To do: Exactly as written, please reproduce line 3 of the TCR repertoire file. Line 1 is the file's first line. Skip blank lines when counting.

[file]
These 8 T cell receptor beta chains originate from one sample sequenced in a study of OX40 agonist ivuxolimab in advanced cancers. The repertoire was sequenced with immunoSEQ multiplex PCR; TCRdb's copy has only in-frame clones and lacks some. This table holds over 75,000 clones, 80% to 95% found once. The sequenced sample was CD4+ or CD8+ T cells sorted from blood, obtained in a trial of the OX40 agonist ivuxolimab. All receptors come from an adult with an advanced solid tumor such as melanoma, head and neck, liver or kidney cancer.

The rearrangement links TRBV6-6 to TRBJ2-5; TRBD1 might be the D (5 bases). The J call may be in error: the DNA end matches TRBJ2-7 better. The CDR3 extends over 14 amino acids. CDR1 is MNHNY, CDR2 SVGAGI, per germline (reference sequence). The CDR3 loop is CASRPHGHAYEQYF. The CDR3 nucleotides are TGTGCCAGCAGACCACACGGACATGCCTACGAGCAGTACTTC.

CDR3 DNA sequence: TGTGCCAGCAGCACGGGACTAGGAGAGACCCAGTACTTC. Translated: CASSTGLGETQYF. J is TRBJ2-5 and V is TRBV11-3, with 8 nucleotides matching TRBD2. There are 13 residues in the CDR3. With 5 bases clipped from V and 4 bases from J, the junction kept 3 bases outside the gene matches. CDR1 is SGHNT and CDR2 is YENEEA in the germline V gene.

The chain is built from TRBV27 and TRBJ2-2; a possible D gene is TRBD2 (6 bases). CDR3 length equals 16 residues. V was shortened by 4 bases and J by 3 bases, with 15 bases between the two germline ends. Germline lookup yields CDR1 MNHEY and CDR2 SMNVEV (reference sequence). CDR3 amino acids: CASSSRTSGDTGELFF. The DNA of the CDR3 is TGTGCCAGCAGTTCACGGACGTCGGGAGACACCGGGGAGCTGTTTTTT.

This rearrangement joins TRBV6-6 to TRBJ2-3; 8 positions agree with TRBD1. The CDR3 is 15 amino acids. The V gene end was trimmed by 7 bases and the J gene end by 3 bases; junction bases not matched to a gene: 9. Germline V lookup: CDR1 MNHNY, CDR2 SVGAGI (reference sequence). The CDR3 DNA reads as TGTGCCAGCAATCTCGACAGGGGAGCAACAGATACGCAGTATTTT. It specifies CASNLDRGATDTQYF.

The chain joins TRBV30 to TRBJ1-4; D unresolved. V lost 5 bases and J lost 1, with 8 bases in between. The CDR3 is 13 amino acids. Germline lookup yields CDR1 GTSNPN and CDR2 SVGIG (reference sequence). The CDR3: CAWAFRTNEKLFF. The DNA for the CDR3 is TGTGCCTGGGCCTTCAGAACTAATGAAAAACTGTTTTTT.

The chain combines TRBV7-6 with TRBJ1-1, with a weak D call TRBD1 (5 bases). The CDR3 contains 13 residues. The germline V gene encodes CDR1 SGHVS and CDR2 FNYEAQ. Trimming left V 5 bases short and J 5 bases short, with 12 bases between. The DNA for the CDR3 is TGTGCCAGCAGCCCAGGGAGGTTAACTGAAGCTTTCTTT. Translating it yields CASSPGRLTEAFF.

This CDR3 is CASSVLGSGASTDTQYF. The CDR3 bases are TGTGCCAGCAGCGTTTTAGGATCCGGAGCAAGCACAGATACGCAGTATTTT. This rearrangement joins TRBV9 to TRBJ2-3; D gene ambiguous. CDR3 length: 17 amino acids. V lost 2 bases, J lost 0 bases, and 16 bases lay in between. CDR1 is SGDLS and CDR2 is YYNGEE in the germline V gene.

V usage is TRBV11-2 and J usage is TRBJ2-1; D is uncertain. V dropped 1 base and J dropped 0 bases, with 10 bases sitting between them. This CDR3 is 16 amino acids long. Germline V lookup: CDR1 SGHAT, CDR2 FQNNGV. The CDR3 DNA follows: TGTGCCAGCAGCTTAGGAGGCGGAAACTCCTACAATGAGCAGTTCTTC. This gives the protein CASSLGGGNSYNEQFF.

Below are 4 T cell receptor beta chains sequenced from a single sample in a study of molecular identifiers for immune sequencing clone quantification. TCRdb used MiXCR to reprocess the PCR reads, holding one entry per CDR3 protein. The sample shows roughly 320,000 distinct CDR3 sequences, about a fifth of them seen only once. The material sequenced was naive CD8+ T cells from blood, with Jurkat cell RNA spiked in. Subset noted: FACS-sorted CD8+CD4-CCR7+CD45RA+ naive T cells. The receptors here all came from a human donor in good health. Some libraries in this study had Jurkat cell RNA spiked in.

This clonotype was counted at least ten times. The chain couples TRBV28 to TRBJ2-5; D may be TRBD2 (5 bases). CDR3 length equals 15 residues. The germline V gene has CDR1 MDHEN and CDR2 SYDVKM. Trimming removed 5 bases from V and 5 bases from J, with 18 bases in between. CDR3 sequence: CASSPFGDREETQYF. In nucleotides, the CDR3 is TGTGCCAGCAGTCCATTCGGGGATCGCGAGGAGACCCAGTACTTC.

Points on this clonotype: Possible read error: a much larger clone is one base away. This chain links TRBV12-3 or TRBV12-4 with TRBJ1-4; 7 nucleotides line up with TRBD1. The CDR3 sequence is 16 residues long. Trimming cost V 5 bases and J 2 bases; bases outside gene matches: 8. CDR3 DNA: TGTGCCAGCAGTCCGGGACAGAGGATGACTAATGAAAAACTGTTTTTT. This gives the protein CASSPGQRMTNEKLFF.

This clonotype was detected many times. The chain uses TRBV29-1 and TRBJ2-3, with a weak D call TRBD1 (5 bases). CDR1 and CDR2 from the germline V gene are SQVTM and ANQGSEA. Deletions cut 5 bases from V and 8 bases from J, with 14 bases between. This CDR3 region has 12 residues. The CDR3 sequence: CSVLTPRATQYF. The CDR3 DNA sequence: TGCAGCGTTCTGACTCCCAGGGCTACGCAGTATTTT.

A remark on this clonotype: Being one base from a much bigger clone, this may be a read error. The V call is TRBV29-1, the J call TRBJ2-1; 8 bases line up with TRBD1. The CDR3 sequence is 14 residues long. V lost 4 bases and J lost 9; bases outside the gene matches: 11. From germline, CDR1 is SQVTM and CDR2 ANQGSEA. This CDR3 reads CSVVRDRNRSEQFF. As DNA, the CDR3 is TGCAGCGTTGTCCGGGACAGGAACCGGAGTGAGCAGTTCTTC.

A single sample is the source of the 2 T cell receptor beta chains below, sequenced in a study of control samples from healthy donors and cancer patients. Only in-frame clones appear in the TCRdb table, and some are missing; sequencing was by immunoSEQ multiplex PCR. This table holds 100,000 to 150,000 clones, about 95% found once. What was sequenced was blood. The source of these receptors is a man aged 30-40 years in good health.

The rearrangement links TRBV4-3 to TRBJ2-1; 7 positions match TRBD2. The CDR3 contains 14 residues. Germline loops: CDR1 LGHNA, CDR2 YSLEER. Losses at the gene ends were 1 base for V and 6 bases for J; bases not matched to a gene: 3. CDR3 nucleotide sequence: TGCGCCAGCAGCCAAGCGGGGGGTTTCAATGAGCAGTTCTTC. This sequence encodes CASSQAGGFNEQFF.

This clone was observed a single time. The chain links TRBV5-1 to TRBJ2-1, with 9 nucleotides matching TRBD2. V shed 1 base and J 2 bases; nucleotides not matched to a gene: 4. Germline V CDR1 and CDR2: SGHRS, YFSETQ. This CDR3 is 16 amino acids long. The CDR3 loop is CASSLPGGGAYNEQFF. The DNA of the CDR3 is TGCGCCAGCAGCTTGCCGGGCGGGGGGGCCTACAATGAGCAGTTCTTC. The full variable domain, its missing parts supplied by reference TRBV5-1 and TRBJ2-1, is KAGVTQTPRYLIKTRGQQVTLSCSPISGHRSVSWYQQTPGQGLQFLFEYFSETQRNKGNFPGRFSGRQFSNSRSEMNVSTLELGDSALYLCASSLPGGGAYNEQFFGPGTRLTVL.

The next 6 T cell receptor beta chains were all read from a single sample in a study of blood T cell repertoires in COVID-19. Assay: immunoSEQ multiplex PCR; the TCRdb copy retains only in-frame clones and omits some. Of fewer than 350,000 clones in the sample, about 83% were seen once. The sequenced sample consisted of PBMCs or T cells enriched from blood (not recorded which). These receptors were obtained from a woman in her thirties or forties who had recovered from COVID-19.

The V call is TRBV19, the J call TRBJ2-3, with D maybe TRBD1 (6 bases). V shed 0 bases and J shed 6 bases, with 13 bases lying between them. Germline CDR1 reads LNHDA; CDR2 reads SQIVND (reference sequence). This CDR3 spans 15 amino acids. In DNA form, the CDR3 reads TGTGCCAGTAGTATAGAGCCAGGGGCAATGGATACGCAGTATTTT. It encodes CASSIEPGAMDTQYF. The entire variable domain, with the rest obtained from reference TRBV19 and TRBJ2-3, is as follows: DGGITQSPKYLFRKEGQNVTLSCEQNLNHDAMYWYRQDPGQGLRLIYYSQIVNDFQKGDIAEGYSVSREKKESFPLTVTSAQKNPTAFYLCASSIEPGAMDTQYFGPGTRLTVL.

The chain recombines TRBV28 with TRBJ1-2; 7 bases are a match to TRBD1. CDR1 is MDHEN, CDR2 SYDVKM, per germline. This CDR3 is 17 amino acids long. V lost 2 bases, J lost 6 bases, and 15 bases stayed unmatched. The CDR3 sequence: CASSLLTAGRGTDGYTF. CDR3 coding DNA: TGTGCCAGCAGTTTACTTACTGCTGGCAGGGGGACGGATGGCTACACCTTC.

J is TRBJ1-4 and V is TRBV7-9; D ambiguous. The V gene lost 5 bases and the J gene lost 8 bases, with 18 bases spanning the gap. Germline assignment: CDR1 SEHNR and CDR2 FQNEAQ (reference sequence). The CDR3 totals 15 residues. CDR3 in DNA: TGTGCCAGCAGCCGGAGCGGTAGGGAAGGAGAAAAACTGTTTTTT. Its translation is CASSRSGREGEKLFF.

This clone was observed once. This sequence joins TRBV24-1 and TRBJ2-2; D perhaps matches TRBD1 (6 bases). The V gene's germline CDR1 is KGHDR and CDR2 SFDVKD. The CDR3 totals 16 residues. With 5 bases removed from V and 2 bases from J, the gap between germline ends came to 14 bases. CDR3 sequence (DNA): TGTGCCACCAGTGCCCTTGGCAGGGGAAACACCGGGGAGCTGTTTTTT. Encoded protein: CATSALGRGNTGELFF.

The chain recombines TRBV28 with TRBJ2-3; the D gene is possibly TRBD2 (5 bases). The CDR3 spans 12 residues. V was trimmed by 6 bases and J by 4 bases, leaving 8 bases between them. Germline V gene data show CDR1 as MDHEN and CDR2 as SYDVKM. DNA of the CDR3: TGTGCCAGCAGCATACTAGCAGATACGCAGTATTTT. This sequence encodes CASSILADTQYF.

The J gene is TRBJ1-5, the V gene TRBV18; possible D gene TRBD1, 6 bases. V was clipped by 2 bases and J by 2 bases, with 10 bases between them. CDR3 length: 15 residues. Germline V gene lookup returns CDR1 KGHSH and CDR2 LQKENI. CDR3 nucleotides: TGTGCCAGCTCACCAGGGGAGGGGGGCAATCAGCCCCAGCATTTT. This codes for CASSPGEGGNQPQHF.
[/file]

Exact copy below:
CDR3 DNA sequence: TGTGCCAGCAGCACGGGACTAGGAGAGACCCAGTACTTC. Translated: CASSTGLGETQYF. J is TRBJ2-5 and V is TRBV11-3, with 8 nucleotides matching TRBD2. There are 13 residues in the CDR3. With 5 bases clipped from V and 4 bases from J, the junction kept 3 bases outside the gene matches. CDR1 is SGHNT and CDR2 is YENEEA in the germline V gene.